Would a Special Needs (Pooled) Trust be one way to protect public benefits a disabled person gets when they want to participate in a program? This is in answer to the problem with disabled artists losing benefits they rely on if they generate income or have assets over a certain limit. Money/Income produced from sale of art by an artist might be used to fund the Trust. I'm imaging this solution as more applicable in ...more »
1. Challenges and opportunities for Careers in the Arts
What are some of the strategies used by people with disabilities seeking employment or self-employment in the arts? What are the barriers and challenges, and what ideas do you have for how the arts field can help provide career preparation and opportunity? These ideas can include your experiences with accommodations and accessibility, as well as how people with disabilities can work in the arts and have access to healthcare and other benefits.
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There are some grants and awards and funding streams, organizations etc to encourage women in film (WIFV or Geena Davis Institute, the Directors List) and/or minorities in film. Some groups are well established with great educational programs. I'm talking about non-disability film-related organizations with successful history in supporting and promoting individual artists and their work. Funding/Supporting Disability ...more »
I suggest that perhaps each festival of the art could add a percentage of artists with disabilities to the vendor lists. By this I mean, a certain percentage of booths could be set aside for artists with disabilities, marketed, and access provided to allow these artists to interact with customers. As an example, a Deaf artist could probably use interpreters at the both to allow her or him to interact w ith hearing customers ...more »
I would like to advocate for the return of the VSA Arts artist/performer profiles that made it so much easier for government agencies to locate performers with disabilities to present at ADA and EEOC offices around ADA/EEOC birthday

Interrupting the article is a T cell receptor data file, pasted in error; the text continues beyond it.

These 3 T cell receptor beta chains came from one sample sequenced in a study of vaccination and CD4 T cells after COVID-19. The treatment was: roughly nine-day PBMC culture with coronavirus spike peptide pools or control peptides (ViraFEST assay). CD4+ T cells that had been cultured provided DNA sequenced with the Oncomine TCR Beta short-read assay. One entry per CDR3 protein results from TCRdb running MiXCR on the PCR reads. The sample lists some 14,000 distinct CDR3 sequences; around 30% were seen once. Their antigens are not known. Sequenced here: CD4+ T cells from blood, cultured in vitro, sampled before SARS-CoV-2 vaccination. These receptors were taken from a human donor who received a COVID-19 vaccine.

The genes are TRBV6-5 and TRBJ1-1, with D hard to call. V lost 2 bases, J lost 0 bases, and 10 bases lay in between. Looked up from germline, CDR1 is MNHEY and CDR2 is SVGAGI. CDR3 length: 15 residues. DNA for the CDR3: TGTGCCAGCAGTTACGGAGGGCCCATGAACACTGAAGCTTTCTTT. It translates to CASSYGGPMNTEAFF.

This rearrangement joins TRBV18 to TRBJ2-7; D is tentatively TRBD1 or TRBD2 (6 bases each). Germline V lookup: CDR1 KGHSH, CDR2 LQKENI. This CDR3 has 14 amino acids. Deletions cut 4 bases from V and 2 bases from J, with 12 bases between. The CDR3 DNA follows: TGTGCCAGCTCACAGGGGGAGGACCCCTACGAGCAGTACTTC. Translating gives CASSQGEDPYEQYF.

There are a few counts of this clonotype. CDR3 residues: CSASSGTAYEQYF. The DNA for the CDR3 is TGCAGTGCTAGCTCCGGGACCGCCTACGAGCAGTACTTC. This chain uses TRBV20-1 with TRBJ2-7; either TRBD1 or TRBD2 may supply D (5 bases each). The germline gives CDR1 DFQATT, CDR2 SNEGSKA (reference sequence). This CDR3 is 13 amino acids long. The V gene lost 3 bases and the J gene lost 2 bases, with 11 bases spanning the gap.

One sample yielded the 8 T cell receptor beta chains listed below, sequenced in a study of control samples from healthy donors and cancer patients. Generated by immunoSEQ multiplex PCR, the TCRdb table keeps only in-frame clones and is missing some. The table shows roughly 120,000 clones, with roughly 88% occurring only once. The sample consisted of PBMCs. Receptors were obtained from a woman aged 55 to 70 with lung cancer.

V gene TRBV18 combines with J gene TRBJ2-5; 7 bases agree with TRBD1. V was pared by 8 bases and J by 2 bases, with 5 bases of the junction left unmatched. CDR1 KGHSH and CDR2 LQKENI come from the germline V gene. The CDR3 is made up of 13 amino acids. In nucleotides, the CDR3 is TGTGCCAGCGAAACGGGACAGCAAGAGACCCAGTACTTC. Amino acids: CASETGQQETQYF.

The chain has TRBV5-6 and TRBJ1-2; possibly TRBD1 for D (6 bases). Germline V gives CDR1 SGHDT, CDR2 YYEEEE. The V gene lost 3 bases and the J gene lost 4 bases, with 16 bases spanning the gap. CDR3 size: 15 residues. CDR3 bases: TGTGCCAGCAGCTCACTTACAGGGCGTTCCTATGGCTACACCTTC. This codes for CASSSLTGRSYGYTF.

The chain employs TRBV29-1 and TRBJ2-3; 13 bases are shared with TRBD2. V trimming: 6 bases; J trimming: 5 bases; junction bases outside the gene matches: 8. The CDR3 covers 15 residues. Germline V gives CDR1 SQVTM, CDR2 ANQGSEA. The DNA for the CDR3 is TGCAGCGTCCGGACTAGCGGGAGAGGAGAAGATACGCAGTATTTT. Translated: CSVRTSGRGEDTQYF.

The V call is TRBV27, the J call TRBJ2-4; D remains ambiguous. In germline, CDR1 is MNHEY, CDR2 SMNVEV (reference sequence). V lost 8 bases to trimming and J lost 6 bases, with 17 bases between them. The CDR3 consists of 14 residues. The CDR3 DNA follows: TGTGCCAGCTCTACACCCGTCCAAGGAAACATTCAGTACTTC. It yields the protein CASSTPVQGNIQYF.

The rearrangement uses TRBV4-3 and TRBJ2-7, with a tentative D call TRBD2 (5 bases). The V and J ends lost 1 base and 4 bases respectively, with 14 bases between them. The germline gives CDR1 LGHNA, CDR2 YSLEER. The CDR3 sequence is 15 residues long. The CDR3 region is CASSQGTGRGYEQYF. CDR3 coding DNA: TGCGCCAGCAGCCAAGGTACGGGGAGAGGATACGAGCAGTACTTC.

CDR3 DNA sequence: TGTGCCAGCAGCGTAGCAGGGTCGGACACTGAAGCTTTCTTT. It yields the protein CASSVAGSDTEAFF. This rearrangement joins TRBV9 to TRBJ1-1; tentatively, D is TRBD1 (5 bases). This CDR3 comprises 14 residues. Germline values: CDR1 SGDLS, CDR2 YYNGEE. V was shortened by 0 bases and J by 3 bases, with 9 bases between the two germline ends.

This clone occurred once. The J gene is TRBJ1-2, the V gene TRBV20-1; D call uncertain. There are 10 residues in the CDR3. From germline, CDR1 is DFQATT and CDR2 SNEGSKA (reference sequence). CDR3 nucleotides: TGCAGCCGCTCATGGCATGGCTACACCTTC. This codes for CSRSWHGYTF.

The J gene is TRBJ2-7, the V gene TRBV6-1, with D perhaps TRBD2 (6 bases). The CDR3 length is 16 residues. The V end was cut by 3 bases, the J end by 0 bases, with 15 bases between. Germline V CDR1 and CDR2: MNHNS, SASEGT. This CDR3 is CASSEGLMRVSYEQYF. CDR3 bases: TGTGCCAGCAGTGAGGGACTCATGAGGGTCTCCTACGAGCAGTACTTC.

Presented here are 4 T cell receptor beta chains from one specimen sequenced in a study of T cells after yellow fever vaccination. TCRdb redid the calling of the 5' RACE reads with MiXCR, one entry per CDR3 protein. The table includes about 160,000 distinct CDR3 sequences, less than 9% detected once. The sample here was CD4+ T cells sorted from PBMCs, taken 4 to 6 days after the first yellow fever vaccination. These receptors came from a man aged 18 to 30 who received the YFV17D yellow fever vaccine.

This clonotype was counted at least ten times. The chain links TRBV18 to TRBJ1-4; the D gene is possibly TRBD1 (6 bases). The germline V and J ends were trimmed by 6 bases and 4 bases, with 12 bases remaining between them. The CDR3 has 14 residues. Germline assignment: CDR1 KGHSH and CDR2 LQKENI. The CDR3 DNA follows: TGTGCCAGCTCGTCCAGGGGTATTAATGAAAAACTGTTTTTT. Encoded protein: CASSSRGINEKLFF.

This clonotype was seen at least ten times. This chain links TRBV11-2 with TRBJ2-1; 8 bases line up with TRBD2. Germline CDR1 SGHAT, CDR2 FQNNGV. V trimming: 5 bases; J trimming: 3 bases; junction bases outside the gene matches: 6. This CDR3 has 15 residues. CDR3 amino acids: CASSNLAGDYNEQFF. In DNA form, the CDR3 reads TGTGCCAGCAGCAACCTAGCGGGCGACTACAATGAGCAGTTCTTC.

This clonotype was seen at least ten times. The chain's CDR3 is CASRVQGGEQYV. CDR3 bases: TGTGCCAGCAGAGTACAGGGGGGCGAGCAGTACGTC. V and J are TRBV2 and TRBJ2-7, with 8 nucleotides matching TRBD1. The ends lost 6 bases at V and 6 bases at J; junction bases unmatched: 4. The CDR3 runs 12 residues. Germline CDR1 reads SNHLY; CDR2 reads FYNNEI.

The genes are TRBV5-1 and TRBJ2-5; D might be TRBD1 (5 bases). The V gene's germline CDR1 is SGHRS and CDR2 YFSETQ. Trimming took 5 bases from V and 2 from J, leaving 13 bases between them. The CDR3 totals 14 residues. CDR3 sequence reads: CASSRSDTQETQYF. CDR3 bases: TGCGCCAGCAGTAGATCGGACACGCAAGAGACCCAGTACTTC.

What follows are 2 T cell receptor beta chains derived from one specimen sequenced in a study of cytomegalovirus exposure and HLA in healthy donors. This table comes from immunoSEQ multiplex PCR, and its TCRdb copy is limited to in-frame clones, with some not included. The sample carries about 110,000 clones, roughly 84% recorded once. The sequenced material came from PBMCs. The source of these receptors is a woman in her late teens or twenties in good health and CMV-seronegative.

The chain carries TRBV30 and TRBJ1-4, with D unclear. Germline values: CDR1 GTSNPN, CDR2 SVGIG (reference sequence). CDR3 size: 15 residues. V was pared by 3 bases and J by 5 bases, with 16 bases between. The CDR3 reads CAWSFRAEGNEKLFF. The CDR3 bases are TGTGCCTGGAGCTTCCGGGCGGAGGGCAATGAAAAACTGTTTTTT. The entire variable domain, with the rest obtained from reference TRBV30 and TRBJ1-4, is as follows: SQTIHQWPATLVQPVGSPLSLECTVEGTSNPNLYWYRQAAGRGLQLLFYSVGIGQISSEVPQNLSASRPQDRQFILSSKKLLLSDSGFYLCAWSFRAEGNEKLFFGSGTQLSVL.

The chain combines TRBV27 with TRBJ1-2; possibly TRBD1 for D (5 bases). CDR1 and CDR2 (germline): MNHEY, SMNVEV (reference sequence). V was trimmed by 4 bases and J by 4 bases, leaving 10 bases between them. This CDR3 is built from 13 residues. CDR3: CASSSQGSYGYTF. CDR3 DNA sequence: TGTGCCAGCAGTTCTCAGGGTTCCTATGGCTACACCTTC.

Imagine Art is a community where artists with and without disabilities gather for art making. Our space recruits a wide spectrum of people (with and without disabilities). We have artists with developmental disabilities that have access to Medicaid Waiver dollars for community based support. We have artists with mental illness that are seeking to serve others and access part time gigs in the arts. We have non-disabled ...more »
There is a kind of artwork, often the best, that is very difficult to market, due to the subject matter. The particular "kind" of artwork I am thinking of is the art created from those in stress -- the mentally disturbed, the mentally disabled, the family member who has lost someone due to a mass shooting, first responders, soldiers with PTSD, an abused wife or child....the artwork comes from people who do not normally ...more »
Benefits planning is also critical for artists with disabilities who might access SSI/SSDI. We need to be able to figure how much we can make and still keep our benefits, how much we need to make to be able to afford to get off our benefits. We need to have a tight handle on our healthcare and health options should we be able to afford to get off of SSI. We need to understand our safety net. Also, new pieces like the ...more »
I'm concerned about the challenges for emerging artists who are unable to drive a car. After many years struggling with the challenges of getting where I need to go, I've had opportunities where "reasonable accommodations" were taken care of by others. Spending a day to get to and from one appointment or job, via paratransit, or bus, while others can do the same in 2 or 3 hours is frustrating. Please don't misunderstand ...more »
There are some fantastic grants out there now for parents who want to further their art. I think that it would be really helpful to have something similar for pwd - grants to help carve time to write, or to pay for art supplies/cameras/etc. It's an enormous struggle to get set in a profitable cycle - because to be able to afford the time to complete the work, and to afford the necessary supplies, you have to work. And ...more »
Article: For Many Art Dealers, 'Selling' Is A Dirty Word (But Not For Young Collectors)
I think this article on NPR speaks to what we are all talking about in terms of selling art, making careers. I enjoyed this in light of the conversations we're having, I hope you do also.
Just coming onto this site and not attached to getting points-- I'd like to articulate that there have always been challenges for all communities and the notion idea and 'fact' of the word 'disability' has never been truly understood or well-represented in the context of (cultural beliefs about health) and the perception (and the trajectory of being in the state of 'wellness' is not a fixed condition of 'health' for all ...more »
With certain requirements and under certain obligation, individuals with proven disability and/or low income, those should be allowed to claim a status of a nonprofit. This should be easily available, without government or lawyer fees. This way artists will not worry about losing their lifeline, medication and caregiver. Also, artists would be able to get the assistance from many corporations. For example, Godaddy ...more »